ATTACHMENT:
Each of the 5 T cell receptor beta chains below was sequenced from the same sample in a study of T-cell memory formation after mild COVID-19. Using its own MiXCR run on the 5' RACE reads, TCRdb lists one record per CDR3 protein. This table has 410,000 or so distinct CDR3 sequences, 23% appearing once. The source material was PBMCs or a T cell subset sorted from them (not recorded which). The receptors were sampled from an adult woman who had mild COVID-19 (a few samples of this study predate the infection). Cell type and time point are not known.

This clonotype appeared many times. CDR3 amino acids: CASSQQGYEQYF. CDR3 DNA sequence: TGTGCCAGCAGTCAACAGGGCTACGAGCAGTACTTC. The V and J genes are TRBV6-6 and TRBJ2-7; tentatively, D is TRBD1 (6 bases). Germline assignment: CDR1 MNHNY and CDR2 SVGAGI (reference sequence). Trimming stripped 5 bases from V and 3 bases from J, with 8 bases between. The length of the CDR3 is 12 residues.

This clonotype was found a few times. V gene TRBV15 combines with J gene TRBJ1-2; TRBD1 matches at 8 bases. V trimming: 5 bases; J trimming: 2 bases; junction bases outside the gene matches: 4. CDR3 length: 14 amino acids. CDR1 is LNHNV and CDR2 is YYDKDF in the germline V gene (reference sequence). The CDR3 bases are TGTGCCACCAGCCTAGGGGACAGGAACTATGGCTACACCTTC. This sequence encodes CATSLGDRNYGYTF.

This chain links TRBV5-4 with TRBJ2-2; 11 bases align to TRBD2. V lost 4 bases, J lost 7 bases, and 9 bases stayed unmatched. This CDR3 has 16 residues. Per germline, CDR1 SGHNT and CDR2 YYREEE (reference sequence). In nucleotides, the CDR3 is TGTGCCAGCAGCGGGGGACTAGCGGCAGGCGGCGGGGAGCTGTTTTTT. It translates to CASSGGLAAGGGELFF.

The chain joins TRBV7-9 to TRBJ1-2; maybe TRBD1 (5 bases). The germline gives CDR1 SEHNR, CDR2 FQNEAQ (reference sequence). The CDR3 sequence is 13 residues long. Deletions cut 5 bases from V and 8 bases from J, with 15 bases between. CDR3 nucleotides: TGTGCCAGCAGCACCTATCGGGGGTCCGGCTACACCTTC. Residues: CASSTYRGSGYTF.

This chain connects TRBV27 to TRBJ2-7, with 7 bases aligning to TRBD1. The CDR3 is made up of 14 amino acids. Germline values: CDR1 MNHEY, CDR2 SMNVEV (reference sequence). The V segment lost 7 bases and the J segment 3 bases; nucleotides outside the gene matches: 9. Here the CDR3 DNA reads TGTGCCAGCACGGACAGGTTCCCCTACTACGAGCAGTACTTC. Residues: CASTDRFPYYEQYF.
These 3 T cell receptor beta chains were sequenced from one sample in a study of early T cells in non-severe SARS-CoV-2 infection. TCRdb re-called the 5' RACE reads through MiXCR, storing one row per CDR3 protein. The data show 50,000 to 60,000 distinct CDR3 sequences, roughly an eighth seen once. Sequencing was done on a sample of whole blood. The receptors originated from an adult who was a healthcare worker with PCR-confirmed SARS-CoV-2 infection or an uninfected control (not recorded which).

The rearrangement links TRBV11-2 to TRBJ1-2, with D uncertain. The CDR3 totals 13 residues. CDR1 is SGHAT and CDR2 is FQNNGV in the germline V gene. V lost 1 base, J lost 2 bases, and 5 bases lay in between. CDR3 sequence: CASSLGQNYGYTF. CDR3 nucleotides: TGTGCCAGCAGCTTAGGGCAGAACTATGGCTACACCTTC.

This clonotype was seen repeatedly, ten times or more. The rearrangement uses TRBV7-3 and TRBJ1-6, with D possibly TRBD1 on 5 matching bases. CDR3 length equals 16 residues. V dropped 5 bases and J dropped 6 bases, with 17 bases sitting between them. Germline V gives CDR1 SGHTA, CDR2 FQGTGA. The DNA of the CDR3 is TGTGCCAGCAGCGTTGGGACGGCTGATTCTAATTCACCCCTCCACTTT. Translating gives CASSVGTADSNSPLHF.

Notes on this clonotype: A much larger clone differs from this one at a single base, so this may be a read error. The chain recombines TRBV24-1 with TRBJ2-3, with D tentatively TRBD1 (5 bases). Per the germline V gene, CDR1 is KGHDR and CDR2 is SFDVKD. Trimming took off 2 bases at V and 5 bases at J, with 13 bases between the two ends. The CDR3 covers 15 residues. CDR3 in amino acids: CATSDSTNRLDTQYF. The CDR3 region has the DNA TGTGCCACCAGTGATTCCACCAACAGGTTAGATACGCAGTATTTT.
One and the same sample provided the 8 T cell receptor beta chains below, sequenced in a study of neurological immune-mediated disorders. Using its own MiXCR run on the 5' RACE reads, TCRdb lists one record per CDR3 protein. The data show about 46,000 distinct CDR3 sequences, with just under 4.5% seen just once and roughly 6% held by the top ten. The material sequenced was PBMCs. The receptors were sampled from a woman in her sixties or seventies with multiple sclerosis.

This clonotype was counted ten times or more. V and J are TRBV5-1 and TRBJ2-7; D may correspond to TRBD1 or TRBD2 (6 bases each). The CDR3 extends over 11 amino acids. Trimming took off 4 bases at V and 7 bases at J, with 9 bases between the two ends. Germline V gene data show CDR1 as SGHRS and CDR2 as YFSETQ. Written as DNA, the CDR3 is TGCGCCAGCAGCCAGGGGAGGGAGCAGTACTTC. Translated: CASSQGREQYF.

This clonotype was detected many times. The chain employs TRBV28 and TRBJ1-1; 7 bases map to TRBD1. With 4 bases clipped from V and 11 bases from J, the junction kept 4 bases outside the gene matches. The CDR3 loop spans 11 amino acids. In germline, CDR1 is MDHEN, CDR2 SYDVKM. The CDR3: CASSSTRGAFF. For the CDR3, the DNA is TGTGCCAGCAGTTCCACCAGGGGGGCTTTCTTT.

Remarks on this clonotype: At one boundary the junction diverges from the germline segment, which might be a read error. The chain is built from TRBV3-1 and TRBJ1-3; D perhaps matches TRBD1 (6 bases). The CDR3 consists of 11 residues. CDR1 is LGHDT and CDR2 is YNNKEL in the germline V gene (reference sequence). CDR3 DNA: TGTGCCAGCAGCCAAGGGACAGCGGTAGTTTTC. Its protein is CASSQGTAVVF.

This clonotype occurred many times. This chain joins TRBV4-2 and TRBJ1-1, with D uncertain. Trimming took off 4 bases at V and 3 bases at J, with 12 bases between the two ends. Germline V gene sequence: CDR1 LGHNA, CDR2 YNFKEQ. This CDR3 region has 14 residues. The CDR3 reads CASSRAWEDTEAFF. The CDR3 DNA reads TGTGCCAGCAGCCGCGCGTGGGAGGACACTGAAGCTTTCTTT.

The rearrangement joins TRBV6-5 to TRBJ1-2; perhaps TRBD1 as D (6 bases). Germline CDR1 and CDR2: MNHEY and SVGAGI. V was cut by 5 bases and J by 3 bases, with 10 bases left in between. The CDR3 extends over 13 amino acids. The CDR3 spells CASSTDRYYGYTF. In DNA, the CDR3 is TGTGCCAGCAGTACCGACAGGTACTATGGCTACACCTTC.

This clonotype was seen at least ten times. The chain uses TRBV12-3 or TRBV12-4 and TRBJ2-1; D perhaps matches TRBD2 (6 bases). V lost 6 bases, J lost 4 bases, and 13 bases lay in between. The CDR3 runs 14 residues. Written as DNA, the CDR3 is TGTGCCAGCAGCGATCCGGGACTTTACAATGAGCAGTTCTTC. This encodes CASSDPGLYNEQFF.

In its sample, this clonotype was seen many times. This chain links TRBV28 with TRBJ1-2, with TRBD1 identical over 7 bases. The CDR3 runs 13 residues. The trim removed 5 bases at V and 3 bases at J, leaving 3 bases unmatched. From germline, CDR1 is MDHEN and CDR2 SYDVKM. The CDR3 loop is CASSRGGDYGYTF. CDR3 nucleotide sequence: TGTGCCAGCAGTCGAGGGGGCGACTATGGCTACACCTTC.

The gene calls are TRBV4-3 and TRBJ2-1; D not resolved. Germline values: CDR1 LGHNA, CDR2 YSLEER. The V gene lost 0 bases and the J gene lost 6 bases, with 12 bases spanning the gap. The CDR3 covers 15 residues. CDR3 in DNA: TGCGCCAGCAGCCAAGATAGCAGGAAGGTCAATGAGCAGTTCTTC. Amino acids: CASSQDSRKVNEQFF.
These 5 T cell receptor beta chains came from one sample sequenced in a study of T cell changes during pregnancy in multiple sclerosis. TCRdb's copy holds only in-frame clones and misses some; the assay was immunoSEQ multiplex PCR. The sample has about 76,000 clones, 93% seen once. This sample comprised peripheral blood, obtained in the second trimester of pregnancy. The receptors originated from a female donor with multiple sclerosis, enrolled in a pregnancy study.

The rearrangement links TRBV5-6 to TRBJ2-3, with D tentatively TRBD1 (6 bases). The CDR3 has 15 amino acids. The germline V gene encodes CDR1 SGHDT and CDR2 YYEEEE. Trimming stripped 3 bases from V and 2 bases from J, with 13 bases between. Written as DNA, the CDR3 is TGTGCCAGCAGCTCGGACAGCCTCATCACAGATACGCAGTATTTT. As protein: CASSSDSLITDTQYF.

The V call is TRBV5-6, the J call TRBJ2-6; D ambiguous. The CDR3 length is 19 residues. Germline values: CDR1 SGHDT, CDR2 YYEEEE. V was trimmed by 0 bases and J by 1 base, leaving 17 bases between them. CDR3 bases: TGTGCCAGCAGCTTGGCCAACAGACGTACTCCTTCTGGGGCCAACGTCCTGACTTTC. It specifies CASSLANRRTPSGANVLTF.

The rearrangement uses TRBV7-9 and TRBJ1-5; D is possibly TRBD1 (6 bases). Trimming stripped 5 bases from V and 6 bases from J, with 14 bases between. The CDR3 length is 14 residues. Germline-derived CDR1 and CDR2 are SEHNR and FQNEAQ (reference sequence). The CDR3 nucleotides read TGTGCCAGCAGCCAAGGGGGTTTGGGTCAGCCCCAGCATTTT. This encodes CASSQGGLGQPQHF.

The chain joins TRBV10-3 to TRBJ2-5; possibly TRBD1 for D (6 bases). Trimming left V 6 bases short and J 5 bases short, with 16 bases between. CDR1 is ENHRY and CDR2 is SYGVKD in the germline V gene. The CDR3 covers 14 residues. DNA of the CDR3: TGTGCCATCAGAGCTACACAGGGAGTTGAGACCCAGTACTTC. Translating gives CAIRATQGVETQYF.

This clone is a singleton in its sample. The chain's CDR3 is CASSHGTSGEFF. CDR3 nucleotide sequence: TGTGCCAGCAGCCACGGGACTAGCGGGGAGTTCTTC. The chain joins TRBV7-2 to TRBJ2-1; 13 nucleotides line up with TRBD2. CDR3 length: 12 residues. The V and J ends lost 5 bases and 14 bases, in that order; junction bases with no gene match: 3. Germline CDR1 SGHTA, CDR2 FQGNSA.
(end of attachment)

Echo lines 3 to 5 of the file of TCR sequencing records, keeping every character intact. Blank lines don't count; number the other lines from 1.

This clonotype was found a few times. V gene TRBV15 combines with J gene TRBJ1-2; TRBD1 matches at 8 bases. V trimming: 5 bases; J trimming: 2 bases; junction bases outside the gene matches: 4. CDR3 length: 14 amino acids. CDR1 is LNHNV and CDR2 is YYDKDF in the germline V gene (reference sequence). The CDR3 bases are TGTGCCACCAGCCTAGGGGACAGGAACTATGGCTACACCTTC. This sequence encodes CATSLGDRNYGYTF.

This chain links TRBV5-4 with TRBJ2-2; 11 bases align to TRBD2. V lost 4 bases, J lost 7 bases, and 9 bases stayed unmatched. This CDR3 has 16 residues. Per germline, CDR1 SGHNT and CDR2 YYREEE (reference sequence). In nucleotides, the CDR3 is TGTGCCAGCAGCGGGGGACTAGCGGCAGGCGGCGGGGAGCTGTTTTTT. It translates to CASSGGLAAGGGELFF.

The chain joins TRBV7-9 to TRBJ1-2; maybe TRBD1 (5 bases). The germline gives CDR1 SEHNR, CDR2 FQNEAQ (reference sequence). The CDR3 sequence is 13 residues long. Deletions cut 5 bases from V and 8 bases from J, with 15 bases between. CDR3 nucleotides: TGTGCCAGCAGCACCTATCGGGGGTCCGGCTACACCTTC. Residues: CASSTYRGSGYTF.